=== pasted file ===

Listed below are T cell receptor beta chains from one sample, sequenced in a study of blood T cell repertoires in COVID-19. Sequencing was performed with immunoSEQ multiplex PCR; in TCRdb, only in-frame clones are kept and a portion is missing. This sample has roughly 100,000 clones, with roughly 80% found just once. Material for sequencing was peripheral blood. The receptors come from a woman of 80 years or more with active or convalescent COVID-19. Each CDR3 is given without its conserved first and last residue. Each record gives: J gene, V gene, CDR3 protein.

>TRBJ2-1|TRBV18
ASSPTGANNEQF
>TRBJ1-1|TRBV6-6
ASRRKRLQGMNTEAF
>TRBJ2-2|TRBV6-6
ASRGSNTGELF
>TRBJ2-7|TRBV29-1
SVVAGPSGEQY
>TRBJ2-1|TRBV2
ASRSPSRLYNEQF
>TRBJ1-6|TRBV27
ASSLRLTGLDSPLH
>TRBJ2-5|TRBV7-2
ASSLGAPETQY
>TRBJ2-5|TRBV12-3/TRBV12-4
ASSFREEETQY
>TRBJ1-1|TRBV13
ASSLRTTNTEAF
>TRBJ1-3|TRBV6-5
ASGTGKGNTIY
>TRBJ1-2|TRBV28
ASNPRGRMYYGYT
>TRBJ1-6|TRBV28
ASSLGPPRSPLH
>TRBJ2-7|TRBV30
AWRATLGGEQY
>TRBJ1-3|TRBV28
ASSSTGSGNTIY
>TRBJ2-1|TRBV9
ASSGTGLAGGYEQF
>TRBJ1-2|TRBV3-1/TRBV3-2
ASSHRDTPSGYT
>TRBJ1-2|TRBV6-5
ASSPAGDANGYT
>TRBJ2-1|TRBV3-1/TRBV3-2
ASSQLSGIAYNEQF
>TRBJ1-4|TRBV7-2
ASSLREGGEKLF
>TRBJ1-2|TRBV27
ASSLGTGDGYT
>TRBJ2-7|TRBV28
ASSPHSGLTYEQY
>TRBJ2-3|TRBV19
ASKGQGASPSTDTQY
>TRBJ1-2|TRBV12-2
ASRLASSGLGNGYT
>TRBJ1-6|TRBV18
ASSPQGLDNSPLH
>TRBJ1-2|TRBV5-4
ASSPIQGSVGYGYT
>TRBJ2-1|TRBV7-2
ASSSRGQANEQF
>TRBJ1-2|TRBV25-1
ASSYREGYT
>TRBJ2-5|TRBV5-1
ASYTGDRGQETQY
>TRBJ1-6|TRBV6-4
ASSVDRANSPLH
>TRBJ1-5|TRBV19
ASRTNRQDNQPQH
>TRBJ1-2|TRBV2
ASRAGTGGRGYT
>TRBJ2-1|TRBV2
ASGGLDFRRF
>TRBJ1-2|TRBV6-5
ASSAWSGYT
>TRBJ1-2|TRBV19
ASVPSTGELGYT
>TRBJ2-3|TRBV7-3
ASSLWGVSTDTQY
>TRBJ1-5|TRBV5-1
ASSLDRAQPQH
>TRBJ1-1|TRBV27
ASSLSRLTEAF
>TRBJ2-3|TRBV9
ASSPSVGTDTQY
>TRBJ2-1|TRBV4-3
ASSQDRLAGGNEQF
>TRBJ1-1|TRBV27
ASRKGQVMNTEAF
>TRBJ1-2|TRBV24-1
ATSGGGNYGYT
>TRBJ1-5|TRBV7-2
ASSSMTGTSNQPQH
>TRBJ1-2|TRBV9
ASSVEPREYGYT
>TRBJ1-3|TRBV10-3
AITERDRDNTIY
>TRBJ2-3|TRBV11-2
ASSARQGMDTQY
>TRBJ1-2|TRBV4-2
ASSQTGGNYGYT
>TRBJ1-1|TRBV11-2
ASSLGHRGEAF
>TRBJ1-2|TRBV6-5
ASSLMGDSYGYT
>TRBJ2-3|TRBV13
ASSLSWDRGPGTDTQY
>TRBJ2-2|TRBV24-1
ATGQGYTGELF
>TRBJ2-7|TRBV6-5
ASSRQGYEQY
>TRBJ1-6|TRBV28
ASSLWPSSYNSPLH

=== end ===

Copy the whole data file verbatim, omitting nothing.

Listed below are T cell receptor beta chains from one sample, sequenced in a study of blood T cell repertoires in COVID-19. Sequencing was performed with immunoSEQ multiplex PCR; in TCRdb, only in-frame clones are kept and a portion is missing. This sample has roughly 100,000 clones, with roughly 80% found just once. Material for sequencing was peripheral blood. The receptors come from a woman of 80 years or more with active or convalescent COVID-19. Each CDR3 is given without its conserved first and last residue. Each record gives: J gene, V gene, CDR3 protein.

>TRBJ2-1|TRBV18
ASSPTGANNEQF
>TRBJ1-1|TRBV6-6
ASRRKRLQGMNTEAF
>TRBJ2-2|TRBV6-6
ASRGSNTGELF
>TRBJ2-7|TRBV29-1
SVVAGPSGEQY
>TRBJ2-1|TRBV2
ASRSPSRLYNEQF
>TRBJ1-6|TRBV27
ASSLRLTGLDSPLH
>TRBJ2-5|TRBV7-2
ASSLGAPETQY
>TRBJ2-5|TRBV12-3/TRBV12-4
ASSFREEETQY
>TRBJ1-1|TRBV13
ASSLRTTNTEAF
>TRBJ1-3|TRBV6-5
ASGTGKGNTIY
>TRBJ1-2|TRBV28
ASNPRGRMYYGYT
>TRBJ1-6|TRBV28
ASSLGPPRSPLH
>TRBJ2-7|TRBV30
AWRATLGGEQY
>TRBJ1-3|TRBV28
ASSSTGSGNTIY
>TRBJ2-1|TRBV9
ASSGTGLAGGYEQF
>TRBJ1-2|TRBV3-1/TRBV3-2
ASSHRDTPSGYT
>TRBJ1-2|TRBV6-5
ASSPAGDANGYT
>TRBJ2-1|TRBV3-1/TRBV3-2
ASSQLSGIAYNEQF
>TRBJ1-4|TRBV7-2
ASSLREGGEKLF
>TRBJ1-2|TRBV27
ASSLGTGDGYT
>TRBJ2-7|TRBV28
ASSPHSGLTYEQY
>TRBJ2-3|TRBV19
ASKGQGASPSTDTQY
>TRBJ1-2|TRBV12-2
ASRLASSGLGNGYT
>TRBJ1-6|TRBV18
ASSPQGLDNSPLH
>TRBJ1-2|TRBV5-4
ASSPIQGSVGYGYT
>TRBJ2-1|TRBV7-2
ASSSRGQANEQF
>TRBJ1-2|TRBV25-1
ASSYREGYT
>TRBJ2-5|TRBV5-1
ASYTGDRGQETQY
>TRBJ1-6|TRBV6-4
ASSVDRANSPLH
>TRBJ1-5|TRBV19
ASRTNRQDNQPQH
>TRBJ1-2|TRBV2
ASRAGTGGRGYT
>TRBJ2-1|TRBV2
ASGGLDFRRF
>TRBJ1-2|TRBV6-5
ASSAWSGYT
>TRBJ1-2|TRBV19
ASVPSTGELGYT
>TRBJ2-3|TRBV7-3
ASSLWGVSTDTQY
>TRBJ1-5|TRBV5-1
ASSLDRAQPQH
>TRBJ1-1|TRBV27
ASSLSRLTEAF
>TRBJ2-3|TRBV9
ASSPSVGTDTQY
>TRBJ2-1|TRBV4-3
ASSQDRLAGGNEQF
>TRBJ1-1|TRBV27
ASRKGQVMNTEAF
>TRBJ1-2|TRBV24-1
ATSGGGNYGYT
>TRBJ1-5|TRBV7-2
ASSSMTGTSNQPQH
>TRBJ1-2|TRBV9
ASSVEPREYGYT
>TRBJ1-3|TRBV10-3
AITERDRDNTIY
>TRBJ2-3|TRBV11-2
ASSARQGMDTQY
>TRBJ1-2|TRBV4-2
ASSQTGGNYGYT
>TRBJ1-1|TRBV11-2
ASSLGHRGEAF
>TRBJ1-2|TRBV6-5
ASSLMGDSYGYT
>TRBJ2-3|TRBV13
ASSLSWDRGPGTDTQY
>TRBJ2-2|TRBV24-1
ATGQGYTGELF
>TRBJ2-7|TRBV6-5
ASSRQGYEQY
>TRBJ1-6|TRBV28
ASSLWPSSYNSPLH